The Sea of Chronicles is an English translation of the ninth and tenth chapters of the historiographical work entitled Muḥīṭ al-tavārīkh by Muḥammad Amīn b. Mīrzā Muḥammad Zamān Bukhārī. The work is a valuable source in particular for the study of the late seventeenth-century Central Asian political, cultural and religious history.

The ninth chapter offers accounts of the Timurid, Abulkhayrid/Shaybanid and the first four Ashatrkhanid khans. The tenth chapter which is the most original and important chapter of the work presents a detailed account of the life and time of the last great Ashatkhanid ruler, Subḥān Qulī Khān (r. 1682–1702), revealing historical information essential for the study of the period and region.
A civilising process ? (Sixteenth-Twenty-First Centuries)
Adab is a concept situated at the heart of Arabic and Islamic civilisation. Adab is etiquette, ethics, and literature. It is also a creative synthesis, a relationship within a configuration. What became of it, towards modernity ? The question of the "civilising process" (Norbert Elias) helps us reflect on this story. During the modern period, maintaining one's identity while entering into what was termed "civilisation" ( al-tamaddun) soon became a leitmotiv. A debate on what was or what should be culture, ethics, and norms in Middle Eastern societies accompanied this evolution. The resilient notion of adab has been in competition with the Salafist focus on mores ( akhlāq). Still, humanism, poetry, and transgression are constants in the history of adab.

Contributors: Francesca Bellino, Elisabetta Benigni, Michel Boivin, Olivier Bouquet, Francesco Chiabotti, Stéphane Dudoignon, Anne-Laure Dupont, Stephan Guth, Albrecht Hofheinz, Katharina Ivanyi, Felix Konrad, Corinne Lefevre, Cathérine Mayeur-Jaouen, Astrid Meier, Nabil Mouline, Samuela Pagani, Luca Patrizi, Stefan Reichmuth, Iris Seri-Hersch, Chantal Verdeil, Anne-Sophie Vivier-Muresan.
Author: Harry T. Norris
In this work translations of four texts are provided from Ghadāmis and from Mali. The first is a biography of the Ghadāmisī scholar ʿAbdallāh b. Abī Bakr al-Ghadāmisī (1626–1719 AD), written by the eighteenth-century author Ibn Muhalhil al-Ghadāmisī. A second text is “The History of al-Sūq”, concerning al-Sūq, the historic town of Tādmakka and the original home of the Kel-Essouk Tuareg. The third text is “The Precious Jewel in the Saharan histories of the ‘People of the Veil’” by Muḥammad Tawjaw al-Sūqī al-Thānī, a contemporary Tuareg author. It pertains to the Kel-Essouk and their historical ties with the Maghreb and West Africa. The final text is a description of the Tuareg from the book “Ghadāmis, its features, its images and its sights” by Bashīr Qāsim Yūshaʿ, published in Arabic in 2001 AD.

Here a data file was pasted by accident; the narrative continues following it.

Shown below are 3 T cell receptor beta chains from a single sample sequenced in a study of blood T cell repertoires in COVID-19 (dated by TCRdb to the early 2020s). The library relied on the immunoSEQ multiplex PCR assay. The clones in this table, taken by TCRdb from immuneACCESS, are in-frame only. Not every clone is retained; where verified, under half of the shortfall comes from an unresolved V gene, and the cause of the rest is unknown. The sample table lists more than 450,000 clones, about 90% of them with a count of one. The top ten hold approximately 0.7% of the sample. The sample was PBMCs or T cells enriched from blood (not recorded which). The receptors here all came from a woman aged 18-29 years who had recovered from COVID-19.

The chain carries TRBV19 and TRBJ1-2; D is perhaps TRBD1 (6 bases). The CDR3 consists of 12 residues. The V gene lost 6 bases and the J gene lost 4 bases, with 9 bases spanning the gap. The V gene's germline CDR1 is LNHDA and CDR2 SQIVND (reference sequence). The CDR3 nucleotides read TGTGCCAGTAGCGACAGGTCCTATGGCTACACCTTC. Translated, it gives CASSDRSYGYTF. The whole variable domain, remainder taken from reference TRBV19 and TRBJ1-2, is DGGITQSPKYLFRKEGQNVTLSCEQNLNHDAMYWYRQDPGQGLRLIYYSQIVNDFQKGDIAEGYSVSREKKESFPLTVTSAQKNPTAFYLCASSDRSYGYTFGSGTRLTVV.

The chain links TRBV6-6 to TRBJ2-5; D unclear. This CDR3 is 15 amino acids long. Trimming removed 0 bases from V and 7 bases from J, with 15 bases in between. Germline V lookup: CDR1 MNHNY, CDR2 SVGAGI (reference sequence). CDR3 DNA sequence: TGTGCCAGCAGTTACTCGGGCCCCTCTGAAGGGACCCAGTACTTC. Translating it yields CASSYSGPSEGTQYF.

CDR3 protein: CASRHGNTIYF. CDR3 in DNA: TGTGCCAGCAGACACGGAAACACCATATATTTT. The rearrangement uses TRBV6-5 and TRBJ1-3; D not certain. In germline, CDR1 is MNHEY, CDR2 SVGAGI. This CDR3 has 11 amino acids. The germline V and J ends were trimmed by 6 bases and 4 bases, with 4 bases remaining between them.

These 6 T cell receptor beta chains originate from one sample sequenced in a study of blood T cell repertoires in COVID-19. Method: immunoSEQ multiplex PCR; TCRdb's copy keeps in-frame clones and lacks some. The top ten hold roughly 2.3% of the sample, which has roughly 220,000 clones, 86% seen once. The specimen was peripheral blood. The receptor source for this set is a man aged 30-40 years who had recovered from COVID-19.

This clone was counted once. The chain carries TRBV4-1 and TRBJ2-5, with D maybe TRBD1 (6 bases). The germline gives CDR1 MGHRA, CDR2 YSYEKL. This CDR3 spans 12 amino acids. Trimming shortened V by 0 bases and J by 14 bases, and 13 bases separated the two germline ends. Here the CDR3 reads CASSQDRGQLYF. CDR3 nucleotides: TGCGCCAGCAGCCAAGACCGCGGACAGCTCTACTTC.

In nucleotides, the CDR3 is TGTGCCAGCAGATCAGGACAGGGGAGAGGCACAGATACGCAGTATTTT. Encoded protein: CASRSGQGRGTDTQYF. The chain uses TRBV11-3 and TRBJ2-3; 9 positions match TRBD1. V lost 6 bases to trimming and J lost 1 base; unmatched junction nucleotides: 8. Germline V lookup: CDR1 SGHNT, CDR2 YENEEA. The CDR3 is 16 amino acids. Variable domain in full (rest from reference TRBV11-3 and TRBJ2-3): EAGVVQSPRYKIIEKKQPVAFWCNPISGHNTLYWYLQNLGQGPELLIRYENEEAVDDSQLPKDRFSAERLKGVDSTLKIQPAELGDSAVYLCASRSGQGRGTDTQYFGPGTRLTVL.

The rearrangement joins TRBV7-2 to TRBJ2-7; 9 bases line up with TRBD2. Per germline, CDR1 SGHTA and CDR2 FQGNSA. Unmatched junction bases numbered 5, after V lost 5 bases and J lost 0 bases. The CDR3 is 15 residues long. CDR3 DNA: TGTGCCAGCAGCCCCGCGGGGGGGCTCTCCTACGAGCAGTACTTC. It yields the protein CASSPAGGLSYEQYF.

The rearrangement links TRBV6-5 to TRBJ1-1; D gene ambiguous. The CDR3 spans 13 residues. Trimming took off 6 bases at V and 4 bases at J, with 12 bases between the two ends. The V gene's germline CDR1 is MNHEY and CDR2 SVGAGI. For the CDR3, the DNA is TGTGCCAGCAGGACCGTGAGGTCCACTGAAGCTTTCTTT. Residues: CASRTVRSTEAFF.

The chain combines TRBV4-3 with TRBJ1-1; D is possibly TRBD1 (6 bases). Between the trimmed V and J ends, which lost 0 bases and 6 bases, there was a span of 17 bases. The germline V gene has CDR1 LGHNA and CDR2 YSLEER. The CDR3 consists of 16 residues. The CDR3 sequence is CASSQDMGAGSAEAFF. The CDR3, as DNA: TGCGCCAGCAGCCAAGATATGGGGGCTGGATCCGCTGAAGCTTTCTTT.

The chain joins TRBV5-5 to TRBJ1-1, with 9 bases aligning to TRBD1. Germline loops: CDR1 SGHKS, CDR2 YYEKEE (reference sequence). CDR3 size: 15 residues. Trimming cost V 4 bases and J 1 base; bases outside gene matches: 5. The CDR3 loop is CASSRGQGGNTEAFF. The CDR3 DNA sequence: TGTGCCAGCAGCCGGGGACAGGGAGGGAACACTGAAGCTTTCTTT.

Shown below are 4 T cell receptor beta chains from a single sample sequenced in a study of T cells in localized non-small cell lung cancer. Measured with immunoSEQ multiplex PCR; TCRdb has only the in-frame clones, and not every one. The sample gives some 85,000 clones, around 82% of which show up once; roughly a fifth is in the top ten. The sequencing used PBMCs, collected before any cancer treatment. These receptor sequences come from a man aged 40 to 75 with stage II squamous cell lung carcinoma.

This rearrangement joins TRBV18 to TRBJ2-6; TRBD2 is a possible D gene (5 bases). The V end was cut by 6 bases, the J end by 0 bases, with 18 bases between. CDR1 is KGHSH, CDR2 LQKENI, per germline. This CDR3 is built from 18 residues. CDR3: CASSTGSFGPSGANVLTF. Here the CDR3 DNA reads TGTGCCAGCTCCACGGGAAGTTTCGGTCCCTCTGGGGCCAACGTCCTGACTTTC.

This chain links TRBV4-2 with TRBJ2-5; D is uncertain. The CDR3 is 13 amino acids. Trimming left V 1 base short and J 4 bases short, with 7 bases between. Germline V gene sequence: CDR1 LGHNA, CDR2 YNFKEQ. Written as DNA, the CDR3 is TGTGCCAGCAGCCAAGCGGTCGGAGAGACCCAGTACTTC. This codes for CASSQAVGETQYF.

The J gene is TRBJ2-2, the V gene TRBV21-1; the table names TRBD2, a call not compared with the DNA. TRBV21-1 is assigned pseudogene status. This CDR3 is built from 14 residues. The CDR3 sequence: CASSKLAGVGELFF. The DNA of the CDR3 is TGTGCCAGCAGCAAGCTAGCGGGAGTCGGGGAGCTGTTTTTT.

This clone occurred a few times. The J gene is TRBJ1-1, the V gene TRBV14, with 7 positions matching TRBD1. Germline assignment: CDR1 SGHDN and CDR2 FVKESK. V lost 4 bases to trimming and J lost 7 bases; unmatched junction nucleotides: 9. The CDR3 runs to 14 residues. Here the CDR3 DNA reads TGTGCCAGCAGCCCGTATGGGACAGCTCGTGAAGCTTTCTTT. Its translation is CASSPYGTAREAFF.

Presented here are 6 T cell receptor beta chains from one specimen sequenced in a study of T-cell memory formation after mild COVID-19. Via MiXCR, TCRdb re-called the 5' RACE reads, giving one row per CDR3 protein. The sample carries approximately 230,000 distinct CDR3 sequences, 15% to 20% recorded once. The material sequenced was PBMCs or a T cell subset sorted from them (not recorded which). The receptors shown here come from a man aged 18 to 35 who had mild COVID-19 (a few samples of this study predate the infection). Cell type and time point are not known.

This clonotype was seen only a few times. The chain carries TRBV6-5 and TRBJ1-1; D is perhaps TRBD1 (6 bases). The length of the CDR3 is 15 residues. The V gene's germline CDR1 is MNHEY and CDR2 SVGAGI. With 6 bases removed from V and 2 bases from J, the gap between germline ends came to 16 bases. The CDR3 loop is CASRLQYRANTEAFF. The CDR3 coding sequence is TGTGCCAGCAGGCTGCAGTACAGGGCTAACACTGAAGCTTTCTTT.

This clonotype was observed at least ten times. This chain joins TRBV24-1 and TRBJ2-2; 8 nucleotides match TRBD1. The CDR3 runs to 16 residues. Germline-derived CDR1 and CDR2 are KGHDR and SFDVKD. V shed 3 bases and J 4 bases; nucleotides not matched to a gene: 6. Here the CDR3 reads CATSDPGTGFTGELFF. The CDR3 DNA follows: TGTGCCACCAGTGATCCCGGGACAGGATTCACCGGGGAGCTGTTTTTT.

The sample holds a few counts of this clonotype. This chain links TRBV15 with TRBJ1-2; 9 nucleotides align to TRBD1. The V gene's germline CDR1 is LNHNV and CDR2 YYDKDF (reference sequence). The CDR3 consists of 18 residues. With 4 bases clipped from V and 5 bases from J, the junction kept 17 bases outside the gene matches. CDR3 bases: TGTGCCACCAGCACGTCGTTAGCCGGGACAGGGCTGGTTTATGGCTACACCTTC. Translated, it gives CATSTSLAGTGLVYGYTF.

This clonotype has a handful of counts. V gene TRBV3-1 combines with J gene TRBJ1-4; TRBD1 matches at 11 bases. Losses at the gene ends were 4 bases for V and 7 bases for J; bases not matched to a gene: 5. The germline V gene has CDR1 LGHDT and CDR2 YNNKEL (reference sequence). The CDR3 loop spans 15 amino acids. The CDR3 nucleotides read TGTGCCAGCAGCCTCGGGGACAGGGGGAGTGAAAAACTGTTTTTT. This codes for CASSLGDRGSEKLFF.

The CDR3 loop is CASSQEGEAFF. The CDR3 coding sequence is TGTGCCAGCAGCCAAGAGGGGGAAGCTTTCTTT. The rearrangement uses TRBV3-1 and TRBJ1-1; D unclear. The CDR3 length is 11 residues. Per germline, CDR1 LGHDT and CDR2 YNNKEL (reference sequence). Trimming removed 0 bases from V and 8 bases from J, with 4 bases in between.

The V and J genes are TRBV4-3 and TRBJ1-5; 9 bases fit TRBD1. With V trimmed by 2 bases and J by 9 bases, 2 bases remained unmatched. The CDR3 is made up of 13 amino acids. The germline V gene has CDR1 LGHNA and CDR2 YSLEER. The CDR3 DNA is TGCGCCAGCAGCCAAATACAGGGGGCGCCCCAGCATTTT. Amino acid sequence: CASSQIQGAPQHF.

In Arabic Oration: Art and Function, a narrative richly infused with illustrative texts and original translations, Tahera Qutbuddin presents a comprehensive theory of this preeminent genre in its foundational oral period, 7th-8th centuries AD. With speeches and sermons attributed to the Prophet Muḥammad, ʿAlī, other political and military leaders, and a number of prominent women, she assesses types of orations and themes, preservation and provenance, structure and style, orator-audience authority dynamics, and, with the shift from an oral to a highly literate culture, oration’s influence on the medieval chancery epistle. Probing the genre’s echoes in the contemporary Muslim world, she offers sensitive tools with which to decode speeches by mosque-imams and political leaders today.
Editor: Peter Webb
In The Arab Thieves, Peter Webb critically explores the classic tales of pre-Islamic Arabian outlaws in Arabic Literature. A group of Arabian camel-rustlers became celebrated figures in Muslim memories of pre-Islam, and much poetry ascribed to them and stories about their escapades grew into an outlaw tradition cited across Arabic literature. The ninth/fifteenth-century Egyptian historian al-Maqrīzī arranged biographies of ten outlaws into a chapter on ‘Arab Thieves’ in his wide-ranging history of the world before Muhammad. This volume presents the first critical edition of al-Maqrīzī’s text with a fully annotated English translation, alongside a detailed study that interrogates the outlaw lore to uncover the ways in which Arabic writers constructed outlaw identities and how al-Maqrīzī used the tales to communicate his vision of pre-Islam. Via an exhaustive survey of early Arabic sources about the outlaws and comparative readings with outlaw traditions in other world literatures, The Arab Thieves reveals how Arabic literature crafted lurid narratives about criminality and employed them to tell ancient Arab history.